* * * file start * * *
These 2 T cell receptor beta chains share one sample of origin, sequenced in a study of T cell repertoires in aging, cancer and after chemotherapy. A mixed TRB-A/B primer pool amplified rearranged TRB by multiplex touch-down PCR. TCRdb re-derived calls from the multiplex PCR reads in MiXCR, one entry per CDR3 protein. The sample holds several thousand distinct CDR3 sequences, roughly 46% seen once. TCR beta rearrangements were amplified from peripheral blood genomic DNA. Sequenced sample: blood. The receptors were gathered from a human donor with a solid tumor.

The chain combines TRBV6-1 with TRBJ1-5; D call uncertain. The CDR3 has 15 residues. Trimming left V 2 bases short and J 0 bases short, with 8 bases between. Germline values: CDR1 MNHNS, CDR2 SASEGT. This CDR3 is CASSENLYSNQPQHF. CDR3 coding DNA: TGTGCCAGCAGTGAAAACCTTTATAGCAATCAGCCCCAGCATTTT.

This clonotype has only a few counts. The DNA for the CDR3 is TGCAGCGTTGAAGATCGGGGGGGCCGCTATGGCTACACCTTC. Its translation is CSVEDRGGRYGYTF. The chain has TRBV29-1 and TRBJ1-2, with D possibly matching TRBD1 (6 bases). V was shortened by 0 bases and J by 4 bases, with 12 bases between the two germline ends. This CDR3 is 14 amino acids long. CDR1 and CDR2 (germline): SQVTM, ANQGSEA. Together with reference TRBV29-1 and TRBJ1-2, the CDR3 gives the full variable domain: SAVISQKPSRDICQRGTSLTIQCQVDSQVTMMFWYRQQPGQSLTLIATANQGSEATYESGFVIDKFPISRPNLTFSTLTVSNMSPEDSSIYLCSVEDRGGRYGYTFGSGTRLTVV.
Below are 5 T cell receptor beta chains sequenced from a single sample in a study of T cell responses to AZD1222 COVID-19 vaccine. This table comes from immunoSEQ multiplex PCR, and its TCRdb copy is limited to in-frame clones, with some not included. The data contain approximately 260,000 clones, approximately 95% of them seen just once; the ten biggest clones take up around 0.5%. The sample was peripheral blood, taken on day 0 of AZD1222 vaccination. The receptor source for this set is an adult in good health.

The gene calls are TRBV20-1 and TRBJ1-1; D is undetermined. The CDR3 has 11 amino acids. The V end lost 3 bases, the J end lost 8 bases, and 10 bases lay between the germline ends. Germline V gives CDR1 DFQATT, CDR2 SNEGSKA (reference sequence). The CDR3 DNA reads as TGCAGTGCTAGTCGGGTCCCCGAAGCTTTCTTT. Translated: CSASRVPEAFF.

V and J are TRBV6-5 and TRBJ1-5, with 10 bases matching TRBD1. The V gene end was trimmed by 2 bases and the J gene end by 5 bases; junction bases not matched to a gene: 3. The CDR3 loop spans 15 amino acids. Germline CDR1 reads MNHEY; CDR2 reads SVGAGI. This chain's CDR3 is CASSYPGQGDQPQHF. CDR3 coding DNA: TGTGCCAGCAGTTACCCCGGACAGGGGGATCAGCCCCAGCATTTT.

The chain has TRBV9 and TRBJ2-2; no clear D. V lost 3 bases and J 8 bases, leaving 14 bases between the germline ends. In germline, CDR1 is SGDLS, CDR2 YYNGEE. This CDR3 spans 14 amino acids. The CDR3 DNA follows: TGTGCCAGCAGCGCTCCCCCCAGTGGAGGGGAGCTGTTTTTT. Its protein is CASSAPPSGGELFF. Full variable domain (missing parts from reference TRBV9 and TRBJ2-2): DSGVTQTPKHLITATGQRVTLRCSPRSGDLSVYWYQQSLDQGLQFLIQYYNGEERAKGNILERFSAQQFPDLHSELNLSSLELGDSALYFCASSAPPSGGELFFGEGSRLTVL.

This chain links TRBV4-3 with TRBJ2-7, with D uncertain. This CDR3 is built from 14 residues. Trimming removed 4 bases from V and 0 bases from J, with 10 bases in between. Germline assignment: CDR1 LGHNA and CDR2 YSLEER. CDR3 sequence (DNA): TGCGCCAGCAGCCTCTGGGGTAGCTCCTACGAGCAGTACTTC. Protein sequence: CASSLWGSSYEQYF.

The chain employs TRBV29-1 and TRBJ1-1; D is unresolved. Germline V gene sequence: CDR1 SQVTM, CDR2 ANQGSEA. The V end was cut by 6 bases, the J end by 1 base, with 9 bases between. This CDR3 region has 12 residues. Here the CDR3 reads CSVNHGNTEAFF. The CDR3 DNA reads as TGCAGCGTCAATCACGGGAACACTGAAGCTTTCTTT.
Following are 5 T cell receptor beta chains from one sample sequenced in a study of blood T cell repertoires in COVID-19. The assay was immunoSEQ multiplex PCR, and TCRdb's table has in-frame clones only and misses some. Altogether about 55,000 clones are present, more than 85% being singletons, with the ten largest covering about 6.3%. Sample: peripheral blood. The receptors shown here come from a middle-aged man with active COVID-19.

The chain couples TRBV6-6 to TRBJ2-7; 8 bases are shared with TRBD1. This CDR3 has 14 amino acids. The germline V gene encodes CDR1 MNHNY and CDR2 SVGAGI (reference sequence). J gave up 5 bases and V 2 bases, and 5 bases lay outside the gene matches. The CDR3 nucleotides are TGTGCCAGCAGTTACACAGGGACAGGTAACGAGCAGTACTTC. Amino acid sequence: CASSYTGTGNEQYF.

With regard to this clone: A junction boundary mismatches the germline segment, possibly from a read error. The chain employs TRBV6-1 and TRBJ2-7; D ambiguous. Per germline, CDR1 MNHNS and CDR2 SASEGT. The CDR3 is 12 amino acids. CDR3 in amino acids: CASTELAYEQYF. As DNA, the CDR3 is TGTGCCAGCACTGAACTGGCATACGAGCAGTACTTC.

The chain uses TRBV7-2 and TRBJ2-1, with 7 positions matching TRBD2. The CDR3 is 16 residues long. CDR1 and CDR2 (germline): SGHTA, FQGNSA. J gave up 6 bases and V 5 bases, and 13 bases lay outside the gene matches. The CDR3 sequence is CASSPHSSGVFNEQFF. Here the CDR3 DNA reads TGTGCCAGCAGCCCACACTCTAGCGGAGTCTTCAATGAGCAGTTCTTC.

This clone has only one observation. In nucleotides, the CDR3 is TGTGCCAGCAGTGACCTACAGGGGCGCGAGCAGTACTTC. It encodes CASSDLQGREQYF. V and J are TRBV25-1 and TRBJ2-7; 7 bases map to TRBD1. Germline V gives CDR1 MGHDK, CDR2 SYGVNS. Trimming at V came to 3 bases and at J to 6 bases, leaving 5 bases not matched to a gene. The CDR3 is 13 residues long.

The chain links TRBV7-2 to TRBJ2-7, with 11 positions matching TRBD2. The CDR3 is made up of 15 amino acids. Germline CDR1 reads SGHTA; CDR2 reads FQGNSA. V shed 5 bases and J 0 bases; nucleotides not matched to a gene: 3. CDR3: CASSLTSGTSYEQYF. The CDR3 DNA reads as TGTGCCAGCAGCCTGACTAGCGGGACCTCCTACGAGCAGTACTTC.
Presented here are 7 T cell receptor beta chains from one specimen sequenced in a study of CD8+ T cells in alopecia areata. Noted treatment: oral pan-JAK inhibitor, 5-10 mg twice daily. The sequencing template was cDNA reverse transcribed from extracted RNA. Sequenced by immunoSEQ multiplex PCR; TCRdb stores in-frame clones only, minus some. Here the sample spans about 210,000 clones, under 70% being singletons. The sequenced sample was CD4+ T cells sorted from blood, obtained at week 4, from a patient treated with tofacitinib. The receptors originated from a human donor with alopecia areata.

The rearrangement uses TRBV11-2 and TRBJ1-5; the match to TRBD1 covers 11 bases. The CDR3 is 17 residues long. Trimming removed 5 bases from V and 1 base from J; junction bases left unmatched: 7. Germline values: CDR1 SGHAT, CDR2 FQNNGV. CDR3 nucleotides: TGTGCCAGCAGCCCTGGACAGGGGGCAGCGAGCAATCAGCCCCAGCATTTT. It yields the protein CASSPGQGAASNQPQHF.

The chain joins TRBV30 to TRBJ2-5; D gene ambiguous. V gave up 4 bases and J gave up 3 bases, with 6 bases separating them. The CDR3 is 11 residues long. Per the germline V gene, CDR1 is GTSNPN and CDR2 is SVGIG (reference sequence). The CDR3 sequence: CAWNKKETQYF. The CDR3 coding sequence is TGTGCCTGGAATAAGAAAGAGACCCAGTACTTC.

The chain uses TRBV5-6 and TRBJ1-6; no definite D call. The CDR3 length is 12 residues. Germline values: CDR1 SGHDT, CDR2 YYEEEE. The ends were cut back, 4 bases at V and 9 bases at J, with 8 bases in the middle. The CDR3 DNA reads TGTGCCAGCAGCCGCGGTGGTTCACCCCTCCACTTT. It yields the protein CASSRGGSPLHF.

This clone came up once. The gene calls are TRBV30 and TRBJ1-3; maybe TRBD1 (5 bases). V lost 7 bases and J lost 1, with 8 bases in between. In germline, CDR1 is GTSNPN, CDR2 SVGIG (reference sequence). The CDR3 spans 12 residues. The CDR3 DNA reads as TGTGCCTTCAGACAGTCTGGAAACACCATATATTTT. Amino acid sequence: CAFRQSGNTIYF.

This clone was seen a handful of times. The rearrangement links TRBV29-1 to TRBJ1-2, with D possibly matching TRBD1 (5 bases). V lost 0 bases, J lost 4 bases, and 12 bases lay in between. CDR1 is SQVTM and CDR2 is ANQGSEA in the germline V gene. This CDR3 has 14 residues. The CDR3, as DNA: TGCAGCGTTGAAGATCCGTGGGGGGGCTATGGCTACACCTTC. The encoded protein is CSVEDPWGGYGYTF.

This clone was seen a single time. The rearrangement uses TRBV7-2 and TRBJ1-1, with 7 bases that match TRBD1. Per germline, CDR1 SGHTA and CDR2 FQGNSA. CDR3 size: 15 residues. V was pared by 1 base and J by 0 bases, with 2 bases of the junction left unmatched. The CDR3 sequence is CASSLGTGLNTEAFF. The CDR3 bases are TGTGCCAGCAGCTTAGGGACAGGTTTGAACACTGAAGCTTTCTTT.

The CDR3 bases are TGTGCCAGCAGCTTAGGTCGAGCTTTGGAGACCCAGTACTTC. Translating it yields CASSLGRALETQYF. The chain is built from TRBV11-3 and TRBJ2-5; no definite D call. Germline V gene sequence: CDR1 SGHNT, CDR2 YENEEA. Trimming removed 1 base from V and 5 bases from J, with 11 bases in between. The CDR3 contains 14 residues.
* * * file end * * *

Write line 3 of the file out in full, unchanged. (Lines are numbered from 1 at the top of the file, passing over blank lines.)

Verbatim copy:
This clonotype has only a few counts. The DNA for the CDR3 is TGCAGCGTTGAAGATCGGGGGGGCCGCTATGGCTACACCTTC. Its translation is CSVEDRGGRYGYTF. The chain has TRBV29-1 and TRBJ1-2, with D possibly matching TRBD1 (6 bases). V was shortened by 0 bases and J by 4 bases, with 12 bases between the two germline ends. This CDR3 is 14 amino acids long. CDR1 and CDR2 (germline): SQVTM, ANQGSEA. Together with reference TRBV29-1 and TRBJ1-2, the CDR3 gives the full variable domain: SAVISQKPSRDICQRGTSLTIQCQVDSQVTMMFWYRQQPGQSLTLIATANQGSEATYESGFVIDKFPISRPNLTFSTLTVSNMSPEDSSIYLCSVEDRGGRYGYTFGSGTRLTVV.